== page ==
Thursday, April 9, 2009

What Makes Cheese Prices so Volatile?

Class III milk prices are very dependent (almost totally) on cheese prices (April 7 blog). Unfortunately, cheese prices are very volatile - as shown in the chart below. This volatility in cheese prices is what causes the huge swings in Class III milk prices.

Cheese pricing is determined primarily by supply and demand. What supply and demand factors make cheese prices so volatile? Let's first examine the biggest factor on the demand side.

Most of the cheese produced in the U.S. is consumed in the U.S. So the first thing item to explore is U.S. consumer demand for cheese? Below is the last 38 years of consumption data.

As can be seen from the graph, cheese consumption is not volatile and is in fact stable, growing nicely, and apparently very predictable.

Could U.S. consumer demand for cheese be "topping out"? Will future grow in cheese be slower than historical growth?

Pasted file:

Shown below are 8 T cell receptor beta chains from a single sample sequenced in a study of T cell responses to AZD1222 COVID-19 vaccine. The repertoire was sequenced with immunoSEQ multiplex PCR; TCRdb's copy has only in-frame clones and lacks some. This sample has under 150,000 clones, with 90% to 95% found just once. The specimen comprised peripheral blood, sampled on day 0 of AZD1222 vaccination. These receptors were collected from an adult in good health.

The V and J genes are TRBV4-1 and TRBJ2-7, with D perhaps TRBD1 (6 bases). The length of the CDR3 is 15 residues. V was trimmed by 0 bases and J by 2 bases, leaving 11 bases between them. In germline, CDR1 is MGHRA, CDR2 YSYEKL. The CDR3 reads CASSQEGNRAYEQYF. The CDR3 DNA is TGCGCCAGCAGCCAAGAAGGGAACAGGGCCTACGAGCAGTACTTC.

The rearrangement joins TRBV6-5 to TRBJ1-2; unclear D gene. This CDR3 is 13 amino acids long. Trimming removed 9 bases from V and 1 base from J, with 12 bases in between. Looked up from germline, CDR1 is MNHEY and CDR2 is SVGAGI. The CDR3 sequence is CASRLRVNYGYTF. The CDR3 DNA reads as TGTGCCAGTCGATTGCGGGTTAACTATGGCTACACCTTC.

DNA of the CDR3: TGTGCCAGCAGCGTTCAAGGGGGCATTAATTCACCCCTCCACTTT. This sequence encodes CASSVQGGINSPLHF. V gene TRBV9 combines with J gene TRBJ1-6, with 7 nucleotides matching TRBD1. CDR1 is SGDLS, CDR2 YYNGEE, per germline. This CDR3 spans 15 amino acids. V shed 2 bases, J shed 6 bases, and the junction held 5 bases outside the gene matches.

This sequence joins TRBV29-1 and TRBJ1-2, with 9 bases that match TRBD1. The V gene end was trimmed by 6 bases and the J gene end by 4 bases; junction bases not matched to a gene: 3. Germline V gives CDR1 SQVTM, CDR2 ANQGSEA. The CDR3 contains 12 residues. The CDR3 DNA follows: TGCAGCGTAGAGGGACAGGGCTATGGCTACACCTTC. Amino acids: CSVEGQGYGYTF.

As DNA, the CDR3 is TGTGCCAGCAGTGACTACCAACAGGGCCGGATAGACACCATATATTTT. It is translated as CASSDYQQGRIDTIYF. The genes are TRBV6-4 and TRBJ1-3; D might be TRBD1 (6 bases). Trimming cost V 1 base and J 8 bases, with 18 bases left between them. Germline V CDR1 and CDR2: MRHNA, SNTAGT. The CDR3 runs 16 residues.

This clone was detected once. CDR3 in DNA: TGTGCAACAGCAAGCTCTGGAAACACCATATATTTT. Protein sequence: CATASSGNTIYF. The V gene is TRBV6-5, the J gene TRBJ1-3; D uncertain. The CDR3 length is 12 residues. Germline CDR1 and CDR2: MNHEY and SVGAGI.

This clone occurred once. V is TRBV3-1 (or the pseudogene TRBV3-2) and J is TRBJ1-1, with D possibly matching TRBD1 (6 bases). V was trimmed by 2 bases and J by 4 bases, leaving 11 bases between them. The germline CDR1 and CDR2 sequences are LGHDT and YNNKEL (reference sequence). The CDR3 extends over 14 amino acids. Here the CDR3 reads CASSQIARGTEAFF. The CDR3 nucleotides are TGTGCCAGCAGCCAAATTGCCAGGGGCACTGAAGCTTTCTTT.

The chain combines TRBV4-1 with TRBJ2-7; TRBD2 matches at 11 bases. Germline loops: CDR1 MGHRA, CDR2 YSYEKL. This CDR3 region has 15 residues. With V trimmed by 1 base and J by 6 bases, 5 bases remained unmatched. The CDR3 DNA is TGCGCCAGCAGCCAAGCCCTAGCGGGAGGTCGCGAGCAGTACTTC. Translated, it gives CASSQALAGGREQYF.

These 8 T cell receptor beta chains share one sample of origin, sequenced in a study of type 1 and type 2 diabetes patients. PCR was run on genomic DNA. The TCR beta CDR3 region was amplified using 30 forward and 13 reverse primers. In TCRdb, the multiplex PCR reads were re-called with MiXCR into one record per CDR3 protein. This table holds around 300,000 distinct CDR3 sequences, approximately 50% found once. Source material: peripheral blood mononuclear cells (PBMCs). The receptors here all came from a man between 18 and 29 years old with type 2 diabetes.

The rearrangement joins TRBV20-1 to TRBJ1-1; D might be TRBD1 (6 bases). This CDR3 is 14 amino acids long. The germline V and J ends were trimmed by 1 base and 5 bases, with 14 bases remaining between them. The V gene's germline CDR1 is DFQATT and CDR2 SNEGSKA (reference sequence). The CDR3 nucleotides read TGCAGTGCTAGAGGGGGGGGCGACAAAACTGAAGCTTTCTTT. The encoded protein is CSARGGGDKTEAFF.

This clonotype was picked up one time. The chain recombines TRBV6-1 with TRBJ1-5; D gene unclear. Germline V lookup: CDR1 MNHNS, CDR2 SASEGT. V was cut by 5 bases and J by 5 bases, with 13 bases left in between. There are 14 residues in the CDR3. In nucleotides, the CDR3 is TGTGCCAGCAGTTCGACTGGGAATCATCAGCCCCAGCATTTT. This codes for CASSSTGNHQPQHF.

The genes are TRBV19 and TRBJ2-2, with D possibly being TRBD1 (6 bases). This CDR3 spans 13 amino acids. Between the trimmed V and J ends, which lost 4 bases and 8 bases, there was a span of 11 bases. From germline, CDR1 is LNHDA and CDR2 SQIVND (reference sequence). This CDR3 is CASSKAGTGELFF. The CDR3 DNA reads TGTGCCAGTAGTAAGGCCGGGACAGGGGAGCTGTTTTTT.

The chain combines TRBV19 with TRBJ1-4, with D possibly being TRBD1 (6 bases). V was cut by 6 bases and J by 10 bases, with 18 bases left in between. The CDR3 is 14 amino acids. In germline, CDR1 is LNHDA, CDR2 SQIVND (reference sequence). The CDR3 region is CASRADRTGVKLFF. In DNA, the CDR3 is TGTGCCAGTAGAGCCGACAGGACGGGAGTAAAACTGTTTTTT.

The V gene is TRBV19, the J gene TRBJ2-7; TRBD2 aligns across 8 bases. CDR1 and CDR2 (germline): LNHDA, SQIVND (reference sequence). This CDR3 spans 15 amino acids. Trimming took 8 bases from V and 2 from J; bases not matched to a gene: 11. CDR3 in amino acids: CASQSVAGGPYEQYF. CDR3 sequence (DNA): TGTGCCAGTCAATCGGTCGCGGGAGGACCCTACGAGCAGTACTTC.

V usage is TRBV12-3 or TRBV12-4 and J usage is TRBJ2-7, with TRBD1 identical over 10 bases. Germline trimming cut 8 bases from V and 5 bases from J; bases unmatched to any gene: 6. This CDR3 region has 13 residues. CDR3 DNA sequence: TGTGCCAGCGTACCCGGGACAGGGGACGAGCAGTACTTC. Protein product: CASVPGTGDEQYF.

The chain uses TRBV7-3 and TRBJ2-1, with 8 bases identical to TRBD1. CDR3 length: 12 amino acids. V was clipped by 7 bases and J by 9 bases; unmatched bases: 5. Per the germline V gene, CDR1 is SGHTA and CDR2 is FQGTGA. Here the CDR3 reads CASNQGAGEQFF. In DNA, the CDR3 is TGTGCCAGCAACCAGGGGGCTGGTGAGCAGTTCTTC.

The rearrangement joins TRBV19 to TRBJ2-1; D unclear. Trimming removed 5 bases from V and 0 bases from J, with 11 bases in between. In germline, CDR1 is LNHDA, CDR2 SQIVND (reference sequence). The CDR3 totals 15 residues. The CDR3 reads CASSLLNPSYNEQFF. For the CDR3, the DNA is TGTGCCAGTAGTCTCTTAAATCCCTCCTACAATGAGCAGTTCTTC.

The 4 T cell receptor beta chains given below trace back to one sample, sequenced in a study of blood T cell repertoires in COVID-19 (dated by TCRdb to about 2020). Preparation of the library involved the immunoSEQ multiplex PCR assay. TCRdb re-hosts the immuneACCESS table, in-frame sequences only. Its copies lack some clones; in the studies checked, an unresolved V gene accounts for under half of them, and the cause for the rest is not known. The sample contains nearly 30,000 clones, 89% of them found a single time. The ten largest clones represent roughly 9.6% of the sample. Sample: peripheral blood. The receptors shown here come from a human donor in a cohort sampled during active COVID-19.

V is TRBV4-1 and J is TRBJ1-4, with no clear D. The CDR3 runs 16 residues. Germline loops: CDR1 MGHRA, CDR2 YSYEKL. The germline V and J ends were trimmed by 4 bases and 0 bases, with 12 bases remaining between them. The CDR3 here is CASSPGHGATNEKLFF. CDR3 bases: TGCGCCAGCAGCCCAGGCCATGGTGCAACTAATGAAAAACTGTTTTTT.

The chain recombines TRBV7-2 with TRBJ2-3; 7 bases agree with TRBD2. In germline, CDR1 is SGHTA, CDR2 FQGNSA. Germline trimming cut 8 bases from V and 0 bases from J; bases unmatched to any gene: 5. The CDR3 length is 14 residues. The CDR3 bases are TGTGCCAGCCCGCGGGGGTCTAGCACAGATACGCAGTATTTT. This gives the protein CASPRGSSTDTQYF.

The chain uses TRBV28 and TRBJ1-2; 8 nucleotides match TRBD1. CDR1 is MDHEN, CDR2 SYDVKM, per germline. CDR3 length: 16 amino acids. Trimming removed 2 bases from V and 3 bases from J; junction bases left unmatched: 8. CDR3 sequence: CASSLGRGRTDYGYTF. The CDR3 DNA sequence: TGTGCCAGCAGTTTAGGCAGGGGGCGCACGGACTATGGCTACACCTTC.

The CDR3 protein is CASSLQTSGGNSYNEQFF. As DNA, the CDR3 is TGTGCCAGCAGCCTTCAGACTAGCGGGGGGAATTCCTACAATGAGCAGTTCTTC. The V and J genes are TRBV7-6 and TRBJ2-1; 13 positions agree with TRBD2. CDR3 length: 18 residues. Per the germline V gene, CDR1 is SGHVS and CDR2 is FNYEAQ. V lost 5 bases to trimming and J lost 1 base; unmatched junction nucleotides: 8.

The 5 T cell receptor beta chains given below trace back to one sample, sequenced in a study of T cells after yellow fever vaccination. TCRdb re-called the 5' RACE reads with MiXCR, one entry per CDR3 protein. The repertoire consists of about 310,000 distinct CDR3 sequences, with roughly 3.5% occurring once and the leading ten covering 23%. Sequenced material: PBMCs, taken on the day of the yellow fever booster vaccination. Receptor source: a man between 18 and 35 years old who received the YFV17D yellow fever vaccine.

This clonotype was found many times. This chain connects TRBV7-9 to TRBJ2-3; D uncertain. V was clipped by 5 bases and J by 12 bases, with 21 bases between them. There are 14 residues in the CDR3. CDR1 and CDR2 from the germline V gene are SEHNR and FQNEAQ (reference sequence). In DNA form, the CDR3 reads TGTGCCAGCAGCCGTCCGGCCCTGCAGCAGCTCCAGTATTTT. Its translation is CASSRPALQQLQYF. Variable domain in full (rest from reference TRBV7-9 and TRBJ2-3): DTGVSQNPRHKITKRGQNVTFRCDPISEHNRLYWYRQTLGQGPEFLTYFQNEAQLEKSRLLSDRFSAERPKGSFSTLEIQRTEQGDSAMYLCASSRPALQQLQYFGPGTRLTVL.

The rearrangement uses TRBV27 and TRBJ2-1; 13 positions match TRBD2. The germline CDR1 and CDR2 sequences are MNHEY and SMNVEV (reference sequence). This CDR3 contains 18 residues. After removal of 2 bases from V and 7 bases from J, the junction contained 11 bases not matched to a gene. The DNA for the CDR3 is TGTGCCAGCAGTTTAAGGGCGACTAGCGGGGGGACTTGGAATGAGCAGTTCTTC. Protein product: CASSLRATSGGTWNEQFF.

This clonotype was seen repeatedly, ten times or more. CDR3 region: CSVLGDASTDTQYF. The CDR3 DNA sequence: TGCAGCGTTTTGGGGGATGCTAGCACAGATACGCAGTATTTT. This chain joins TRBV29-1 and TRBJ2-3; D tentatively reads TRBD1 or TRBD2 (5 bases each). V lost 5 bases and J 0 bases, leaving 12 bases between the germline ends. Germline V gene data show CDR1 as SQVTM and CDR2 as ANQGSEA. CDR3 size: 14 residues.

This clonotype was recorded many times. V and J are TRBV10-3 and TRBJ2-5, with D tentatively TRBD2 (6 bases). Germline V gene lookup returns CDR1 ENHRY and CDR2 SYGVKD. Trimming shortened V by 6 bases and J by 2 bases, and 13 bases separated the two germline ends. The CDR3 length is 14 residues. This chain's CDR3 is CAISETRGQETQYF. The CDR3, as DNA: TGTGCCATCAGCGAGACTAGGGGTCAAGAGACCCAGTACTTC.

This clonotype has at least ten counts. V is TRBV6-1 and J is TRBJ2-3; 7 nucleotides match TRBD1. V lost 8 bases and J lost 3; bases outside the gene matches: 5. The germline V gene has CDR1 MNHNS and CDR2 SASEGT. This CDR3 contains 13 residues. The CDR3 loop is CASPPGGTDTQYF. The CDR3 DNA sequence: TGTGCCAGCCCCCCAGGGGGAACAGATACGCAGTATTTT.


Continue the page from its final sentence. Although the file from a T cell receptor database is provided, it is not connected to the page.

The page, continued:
In the graph below, U.S. per capita cheese consumption is compared to a number of other countries. The U.S. is still far below many other countries, so there is little reason to think that U.S. consumption has topped out. (data is in kg - U.S. is on the far right)

It would appear that the steady growth in consumer demand that has taken place over the last 38 years can be expected to continue.

Now that one very large and obvious item has been identified as not contributing to volatility, we'll look at some other factors in an upcoming blog.

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